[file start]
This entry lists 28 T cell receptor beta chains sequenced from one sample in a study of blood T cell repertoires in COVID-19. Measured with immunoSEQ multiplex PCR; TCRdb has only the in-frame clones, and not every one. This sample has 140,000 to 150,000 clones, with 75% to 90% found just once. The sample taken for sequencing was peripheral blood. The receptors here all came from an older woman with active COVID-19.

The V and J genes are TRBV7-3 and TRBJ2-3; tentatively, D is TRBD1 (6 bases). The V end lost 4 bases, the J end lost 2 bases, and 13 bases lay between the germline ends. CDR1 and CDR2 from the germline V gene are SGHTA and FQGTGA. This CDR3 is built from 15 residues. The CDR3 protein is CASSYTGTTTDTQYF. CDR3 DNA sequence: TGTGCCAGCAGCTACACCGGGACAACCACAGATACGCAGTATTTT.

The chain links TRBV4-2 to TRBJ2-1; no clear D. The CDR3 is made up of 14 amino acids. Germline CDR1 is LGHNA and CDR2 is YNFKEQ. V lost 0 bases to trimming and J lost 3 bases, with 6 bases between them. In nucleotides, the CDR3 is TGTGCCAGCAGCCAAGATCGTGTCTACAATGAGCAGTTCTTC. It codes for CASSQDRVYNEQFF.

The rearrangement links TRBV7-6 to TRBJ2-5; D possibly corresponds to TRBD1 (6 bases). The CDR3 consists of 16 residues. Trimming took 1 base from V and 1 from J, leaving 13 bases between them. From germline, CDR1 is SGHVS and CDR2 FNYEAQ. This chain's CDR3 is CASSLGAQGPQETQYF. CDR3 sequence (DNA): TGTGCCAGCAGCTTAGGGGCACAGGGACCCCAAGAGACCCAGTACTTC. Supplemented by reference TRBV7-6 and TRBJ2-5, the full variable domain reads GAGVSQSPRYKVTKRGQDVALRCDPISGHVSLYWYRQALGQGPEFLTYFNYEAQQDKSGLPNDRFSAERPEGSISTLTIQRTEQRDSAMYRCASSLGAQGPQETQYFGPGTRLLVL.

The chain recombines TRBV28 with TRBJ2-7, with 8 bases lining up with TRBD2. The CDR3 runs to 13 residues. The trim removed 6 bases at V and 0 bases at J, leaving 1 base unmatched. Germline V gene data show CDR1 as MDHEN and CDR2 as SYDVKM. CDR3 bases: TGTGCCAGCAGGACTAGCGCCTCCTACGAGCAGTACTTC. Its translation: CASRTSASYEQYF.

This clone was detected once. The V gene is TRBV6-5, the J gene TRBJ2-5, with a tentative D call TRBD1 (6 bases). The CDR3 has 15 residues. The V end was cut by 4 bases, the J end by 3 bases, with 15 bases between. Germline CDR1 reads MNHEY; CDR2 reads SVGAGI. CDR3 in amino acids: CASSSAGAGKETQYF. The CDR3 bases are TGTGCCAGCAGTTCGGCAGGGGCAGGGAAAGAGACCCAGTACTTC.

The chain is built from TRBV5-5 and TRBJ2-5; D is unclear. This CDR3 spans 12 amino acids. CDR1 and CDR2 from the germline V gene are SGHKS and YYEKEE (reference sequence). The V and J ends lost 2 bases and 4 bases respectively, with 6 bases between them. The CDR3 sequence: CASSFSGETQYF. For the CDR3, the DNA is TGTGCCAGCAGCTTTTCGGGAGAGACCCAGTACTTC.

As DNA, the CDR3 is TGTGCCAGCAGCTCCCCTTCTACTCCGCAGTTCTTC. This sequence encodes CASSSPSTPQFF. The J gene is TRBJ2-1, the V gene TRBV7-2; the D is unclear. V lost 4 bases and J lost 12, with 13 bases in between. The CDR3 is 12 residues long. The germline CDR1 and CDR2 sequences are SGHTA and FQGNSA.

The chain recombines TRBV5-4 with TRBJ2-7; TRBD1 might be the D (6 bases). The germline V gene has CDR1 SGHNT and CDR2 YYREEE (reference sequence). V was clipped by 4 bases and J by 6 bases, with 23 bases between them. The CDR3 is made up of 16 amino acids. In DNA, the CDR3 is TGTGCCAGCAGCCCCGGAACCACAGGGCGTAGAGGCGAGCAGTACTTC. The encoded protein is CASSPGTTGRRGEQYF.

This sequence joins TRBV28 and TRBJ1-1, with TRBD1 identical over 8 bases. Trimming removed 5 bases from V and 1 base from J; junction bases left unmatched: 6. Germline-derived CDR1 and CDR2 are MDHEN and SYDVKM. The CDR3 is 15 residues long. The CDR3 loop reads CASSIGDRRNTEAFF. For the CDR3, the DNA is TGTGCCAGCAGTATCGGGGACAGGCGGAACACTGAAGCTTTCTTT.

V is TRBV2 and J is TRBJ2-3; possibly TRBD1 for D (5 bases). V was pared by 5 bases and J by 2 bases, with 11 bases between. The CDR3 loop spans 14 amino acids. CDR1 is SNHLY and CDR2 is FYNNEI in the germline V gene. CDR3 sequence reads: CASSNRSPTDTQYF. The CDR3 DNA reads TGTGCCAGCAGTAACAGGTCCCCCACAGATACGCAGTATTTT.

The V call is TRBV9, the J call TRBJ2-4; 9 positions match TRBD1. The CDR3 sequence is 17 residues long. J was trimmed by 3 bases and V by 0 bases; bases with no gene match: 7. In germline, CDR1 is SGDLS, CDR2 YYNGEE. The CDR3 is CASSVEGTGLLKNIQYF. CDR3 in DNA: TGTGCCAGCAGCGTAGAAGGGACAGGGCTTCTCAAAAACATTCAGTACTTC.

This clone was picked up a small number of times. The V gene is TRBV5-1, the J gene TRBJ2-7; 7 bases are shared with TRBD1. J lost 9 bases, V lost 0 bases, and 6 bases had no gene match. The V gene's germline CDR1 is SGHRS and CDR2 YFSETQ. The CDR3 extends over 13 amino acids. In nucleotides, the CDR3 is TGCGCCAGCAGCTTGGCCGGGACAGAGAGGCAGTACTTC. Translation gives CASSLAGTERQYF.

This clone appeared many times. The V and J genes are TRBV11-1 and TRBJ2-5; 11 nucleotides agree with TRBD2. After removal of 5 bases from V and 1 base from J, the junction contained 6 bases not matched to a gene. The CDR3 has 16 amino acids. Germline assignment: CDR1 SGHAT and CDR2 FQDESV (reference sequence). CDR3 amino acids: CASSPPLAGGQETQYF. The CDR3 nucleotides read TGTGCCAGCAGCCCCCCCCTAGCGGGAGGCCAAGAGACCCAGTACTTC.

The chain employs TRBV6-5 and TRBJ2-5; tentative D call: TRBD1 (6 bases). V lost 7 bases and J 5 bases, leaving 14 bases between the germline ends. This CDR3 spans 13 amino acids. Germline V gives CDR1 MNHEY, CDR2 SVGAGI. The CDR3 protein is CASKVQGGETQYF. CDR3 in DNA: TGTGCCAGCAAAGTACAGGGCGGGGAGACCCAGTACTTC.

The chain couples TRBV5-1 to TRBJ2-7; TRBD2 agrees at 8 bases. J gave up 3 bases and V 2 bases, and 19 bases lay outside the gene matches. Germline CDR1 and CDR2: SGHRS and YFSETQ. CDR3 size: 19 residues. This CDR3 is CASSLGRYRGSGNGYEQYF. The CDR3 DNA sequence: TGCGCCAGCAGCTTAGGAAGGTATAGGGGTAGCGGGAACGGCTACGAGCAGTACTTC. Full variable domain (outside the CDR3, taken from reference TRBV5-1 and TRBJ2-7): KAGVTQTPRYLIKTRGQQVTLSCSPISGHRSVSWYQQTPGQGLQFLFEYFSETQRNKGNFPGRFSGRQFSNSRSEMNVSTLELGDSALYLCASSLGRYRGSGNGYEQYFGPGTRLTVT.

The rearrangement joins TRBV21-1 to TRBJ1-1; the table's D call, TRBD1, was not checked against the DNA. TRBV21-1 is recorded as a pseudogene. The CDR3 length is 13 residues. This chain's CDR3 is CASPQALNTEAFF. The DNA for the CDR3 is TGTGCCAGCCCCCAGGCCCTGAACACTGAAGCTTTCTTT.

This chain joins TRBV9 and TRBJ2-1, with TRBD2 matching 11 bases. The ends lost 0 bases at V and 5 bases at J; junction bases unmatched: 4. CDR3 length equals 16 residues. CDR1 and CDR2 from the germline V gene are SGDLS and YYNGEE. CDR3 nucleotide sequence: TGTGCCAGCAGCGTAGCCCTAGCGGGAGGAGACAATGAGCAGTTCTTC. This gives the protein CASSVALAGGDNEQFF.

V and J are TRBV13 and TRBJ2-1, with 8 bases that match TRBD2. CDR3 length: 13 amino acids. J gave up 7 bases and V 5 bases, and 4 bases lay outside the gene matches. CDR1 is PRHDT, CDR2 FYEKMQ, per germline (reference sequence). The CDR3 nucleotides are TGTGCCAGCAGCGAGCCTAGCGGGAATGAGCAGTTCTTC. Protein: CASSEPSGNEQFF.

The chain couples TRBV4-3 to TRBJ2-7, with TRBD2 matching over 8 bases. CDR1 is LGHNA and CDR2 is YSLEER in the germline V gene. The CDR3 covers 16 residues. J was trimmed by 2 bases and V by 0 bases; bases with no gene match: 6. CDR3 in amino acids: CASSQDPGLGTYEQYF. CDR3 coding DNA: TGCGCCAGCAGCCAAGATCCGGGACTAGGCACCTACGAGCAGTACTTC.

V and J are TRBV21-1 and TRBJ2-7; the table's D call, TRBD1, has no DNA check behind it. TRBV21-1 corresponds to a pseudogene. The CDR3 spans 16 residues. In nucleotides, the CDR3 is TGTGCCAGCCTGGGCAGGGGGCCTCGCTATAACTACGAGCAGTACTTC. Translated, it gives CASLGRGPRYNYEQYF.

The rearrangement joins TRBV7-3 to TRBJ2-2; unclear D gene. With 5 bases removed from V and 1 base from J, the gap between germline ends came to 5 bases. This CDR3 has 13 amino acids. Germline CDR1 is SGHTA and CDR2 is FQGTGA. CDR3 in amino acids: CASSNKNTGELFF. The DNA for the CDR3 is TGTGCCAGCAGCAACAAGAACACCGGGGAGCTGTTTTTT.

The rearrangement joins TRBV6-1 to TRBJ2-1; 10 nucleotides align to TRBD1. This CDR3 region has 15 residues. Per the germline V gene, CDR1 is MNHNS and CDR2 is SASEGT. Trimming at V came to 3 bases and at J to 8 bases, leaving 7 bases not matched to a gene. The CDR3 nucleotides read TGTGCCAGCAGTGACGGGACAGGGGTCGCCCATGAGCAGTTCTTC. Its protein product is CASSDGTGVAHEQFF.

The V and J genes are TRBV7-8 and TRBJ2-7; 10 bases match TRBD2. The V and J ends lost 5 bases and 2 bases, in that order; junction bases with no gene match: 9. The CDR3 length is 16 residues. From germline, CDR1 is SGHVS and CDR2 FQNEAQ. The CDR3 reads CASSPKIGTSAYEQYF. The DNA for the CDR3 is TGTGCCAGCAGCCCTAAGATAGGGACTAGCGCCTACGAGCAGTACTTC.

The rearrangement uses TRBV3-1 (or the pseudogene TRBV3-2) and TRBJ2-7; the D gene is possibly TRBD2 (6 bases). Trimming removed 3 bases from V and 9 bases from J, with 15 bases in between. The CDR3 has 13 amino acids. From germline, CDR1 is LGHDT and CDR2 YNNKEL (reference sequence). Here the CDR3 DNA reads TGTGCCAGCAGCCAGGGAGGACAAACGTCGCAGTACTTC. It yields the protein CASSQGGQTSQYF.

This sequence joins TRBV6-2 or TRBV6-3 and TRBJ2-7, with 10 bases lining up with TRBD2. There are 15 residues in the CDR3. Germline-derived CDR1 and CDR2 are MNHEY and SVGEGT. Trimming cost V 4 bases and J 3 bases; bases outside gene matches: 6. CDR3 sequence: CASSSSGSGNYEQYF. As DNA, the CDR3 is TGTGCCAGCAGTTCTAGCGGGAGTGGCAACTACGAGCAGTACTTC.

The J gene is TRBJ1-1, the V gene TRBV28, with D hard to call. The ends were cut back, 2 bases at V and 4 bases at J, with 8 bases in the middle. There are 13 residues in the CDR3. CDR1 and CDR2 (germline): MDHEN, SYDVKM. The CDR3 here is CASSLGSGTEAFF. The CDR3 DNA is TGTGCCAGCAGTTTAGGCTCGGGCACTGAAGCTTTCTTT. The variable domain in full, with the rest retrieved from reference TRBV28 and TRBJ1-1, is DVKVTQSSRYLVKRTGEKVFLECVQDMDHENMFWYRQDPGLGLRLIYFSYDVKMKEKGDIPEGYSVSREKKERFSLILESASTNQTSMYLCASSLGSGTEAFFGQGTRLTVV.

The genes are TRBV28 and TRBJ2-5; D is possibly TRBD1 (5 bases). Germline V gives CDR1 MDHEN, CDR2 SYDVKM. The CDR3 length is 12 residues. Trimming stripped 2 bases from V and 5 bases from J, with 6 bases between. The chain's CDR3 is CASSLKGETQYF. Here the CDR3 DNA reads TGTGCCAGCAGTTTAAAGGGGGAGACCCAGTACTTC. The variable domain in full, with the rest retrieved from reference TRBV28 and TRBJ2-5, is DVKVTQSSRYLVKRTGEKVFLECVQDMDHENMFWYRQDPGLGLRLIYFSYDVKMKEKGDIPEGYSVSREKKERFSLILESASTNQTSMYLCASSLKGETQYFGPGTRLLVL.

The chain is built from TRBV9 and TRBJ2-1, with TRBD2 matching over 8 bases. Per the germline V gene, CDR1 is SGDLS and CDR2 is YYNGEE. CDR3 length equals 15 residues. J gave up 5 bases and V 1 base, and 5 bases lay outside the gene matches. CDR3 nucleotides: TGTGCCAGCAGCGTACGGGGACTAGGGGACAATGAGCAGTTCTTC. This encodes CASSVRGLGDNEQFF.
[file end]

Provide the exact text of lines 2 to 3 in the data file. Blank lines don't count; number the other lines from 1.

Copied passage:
The V and J genes are TRBV7-3 and TRBJ2-3; tentatively, D is TRBD1 (6 bases). The V end lost 4 bases, the J end lost 2 bases, and 13 bases lay between the germline ends. CDR1 and CDR2 from the germline V gene are SGHTA and FQGTGA. This CDR3 is built from 15 residues. The CDR3 protein is CASSYTGTTTDTQYF. CDR3 DNA sequence: TGTGCCAGCAGCTACACCGGGACAACCACAGATACGCAGTATTTT.

The chain links TRBV4-2 to TRBJ2-1; no clear D. The CDR3 is made up of 14 amino acids. Germline CDR1 is LGHNA and CDR2 is YNFKEQ. V lost 0 bases to trimming and J lost 3 bases, with 6 bases between them. In nucleotides, the CDR3 is TGTGCCAGCAGCCAAGATCGTGTCTACAATGAGCAGTTCTTC. It codes for CASSQDRVYNEQFF.